Do you ever think back to what you enjoyed doing in your free time when you were growing up (besides watching Saturday morning cartoons)…
What were your hobbies? What did you excel at? What were the activities you chose to do over anything else? I’ve been contemplating these questions lately and the answers have surprised me.
I always thought I wasn’t a naturally creative person because I was horribly unartistic. I couldn’t draw worth a damn, I wasn’t the best at piecing outfits together, and let’s just say my home isn’t living up to any Pier 1 standards. So how did I end up creating a brand?
As I reflected on this, I created a shortlist of the things I liked to do between the ages of 10-17:
- Creating my own marketing brochures and other collateral for businesses I made up. Outside of keyboard typing and other Reading Rainbow-esque games, my go-to computer program was Microsoft Publisher. It was the Adobe Suite of my childhood, and I couldn’t get enough of clip art. I established several fake companies, included Le Foot (a foot massage parlor) and Fat2Fit, both of which had several advertising brochures and flyers hung throughout the house.
- Storytelling. I was very secretive about my writing, but I always had several notebooks in circulation, from short stories, to journals, to poetry and songwriting.
- Designing album covers for the CDs I burned for myself and friends.These were both digitally designed (shoutout to MS Publisher once again!) and handmade with construction paper and markers.
- Crafting early learning books. When my younger brother was born, I took his childhood development seriously. And by that I mean I created handmade books to help him learn numbers, ABCs, animals, colors, you name it. I would stay up until 2 or 3 AM making these things.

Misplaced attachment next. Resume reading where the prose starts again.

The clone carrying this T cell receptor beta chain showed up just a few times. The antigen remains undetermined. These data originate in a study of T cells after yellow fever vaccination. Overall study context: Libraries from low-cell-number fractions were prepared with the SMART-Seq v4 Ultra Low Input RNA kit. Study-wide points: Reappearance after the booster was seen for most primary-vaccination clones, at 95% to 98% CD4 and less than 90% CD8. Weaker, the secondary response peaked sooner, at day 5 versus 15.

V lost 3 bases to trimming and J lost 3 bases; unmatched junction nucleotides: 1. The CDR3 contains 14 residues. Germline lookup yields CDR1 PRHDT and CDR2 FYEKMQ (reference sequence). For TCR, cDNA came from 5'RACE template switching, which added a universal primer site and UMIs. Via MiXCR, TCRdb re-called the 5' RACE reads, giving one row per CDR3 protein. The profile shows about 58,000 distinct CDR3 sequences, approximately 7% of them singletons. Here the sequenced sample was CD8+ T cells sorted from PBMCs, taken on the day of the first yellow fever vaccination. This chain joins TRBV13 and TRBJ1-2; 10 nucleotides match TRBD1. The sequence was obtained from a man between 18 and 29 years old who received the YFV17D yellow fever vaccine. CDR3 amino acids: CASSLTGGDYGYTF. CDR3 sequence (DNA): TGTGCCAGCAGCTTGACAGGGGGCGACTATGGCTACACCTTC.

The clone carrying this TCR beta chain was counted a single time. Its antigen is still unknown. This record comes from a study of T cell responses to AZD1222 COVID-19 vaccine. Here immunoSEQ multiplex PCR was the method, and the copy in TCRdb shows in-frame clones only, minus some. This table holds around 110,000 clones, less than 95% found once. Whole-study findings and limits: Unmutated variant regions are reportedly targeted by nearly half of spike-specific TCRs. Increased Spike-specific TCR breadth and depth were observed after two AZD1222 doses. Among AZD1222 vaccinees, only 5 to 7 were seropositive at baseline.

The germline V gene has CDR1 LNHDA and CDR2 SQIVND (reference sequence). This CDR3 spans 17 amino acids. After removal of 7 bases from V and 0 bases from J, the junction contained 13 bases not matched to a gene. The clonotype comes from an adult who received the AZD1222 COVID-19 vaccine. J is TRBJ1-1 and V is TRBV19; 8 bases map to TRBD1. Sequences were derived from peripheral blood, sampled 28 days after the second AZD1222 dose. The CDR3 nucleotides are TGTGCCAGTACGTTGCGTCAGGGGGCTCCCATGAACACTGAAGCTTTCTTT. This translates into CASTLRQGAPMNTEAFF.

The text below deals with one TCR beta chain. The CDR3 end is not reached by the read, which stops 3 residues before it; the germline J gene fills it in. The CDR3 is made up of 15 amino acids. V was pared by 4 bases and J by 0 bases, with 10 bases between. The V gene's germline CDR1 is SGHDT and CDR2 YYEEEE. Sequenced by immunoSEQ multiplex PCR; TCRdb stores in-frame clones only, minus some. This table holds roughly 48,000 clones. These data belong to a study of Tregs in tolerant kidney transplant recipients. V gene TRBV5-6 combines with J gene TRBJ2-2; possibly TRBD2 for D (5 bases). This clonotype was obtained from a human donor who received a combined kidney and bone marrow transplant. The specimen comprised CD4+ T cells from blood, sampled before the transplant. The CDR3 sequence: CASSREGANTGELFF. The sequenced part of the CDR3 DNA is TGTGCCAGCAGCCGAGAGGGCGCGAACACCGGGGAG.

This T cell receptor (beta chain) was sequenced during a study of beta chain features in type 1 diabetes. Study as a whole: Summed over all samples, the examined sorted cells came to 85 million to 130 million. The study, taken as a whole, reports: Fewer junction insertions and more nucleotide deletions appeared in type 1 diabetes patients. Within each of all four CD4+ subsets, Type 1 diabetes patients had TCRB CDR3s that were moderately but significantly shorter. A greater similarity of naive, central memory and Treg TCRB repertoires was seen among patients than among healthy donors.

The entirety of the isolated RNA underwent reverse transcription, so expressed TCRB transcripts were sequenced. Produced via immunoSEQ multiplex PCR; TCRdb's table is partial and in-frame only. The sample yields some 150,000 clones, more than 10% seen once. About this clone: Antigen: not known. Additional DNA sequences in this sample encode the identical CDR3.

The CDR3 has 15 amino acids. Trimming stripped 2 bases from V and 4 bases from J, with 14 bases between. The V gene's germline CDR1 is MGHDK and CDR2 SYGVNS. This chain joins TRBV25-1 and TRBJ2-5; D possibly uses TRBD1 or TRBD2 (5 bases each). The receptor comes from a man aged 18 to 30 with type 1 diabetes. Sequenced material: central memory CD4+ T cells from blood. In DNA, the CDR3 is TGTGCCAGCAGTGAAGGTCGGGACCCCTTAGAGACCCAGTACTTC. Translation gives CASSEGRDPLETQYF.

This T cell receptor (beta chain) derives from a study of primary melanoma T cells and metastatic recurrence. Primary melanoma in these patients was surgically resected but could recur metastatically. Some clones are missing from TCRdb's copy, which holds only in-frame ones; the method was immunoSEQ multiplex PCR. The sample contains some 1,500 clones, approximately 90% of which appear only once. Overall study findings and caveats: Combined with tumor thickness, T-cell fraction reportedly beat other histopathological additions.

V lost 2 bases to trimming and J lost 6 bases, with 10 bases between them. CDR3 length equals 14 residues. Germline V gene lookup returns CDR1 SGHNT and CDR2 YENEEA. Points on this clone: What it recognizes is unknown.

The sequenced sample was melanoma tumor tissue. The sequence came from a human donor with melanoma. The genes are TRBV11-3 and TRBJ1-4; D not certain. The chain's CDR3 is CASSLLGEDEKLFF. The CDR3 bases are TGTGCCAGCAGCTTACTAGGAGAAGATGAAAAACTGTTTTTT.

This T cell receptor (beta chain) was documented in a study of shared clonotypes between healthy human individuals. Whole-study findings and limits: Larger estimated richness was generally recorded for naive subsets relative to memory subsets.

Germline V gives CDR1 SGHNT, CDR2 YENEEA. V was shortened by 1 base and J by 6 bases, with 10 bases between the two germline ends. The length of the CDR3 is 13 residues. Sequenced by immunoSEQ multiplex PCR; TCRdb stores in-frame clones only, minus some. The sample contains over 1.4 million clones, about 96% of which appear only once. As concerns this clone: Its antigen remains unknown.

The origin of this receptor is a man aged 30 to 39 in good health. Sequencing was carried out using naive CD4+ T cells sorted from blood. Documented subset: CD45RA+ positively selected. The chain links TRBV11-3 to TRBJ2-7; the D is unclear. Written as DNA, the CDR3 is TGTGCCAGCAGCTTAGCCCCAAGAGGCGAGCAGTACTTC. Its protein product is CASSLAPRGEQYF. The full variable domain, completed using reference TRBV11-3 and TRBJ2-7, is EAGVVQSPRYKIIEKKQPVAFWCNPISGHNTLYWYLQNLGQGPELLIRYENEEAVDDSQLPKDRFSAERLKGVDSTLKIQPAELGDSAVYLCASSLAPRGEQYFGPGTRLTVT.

Photoshoots with friends. With the rise of Myspace came the need for COOL pictures. I found myself saving up money to buy a 8.1 megapixel Casio camera (which was super high quality compared to my flip phone selfies) and inviting friends to random locations around town for photoshoots.
- Customizing Myspace pages. Little did my teenage self know that learning little bits of HTML would be endlessly useful in the real world.
- Recording videos with friends. Ok these may have been more of a joke (think overdramatized hip hop videos), and nothing became of them, but they were still a fun creative outlet.
So what does it all mean?
When I look back at this collection of activities, which seemed to have zero connection at the time, I am amazed at how everything on this list brought me to where I am today.
We’re so quick to brush off the activities we deem non-career related, but when I look back, these are the most important things I could have spent my time on.
Can I draw? Still to this day, no. But am I creative? 100% yes. I didn’t always see it in myself, but now…how can I not?
What is important in the world of marketing and personal branding today? The very things I LOVED doing, that I chose over everything else, that I shut out for so long because they weren’t “career driven.”
All this to say – never discount your interests. In fact, go wild with those “hobbies” because they could end up being your lifelong passion and career pathway.
So let’s try this again…think back to what you enjoyed doing in your free time when you were growing up. You may just uncover your life’s hidden passion.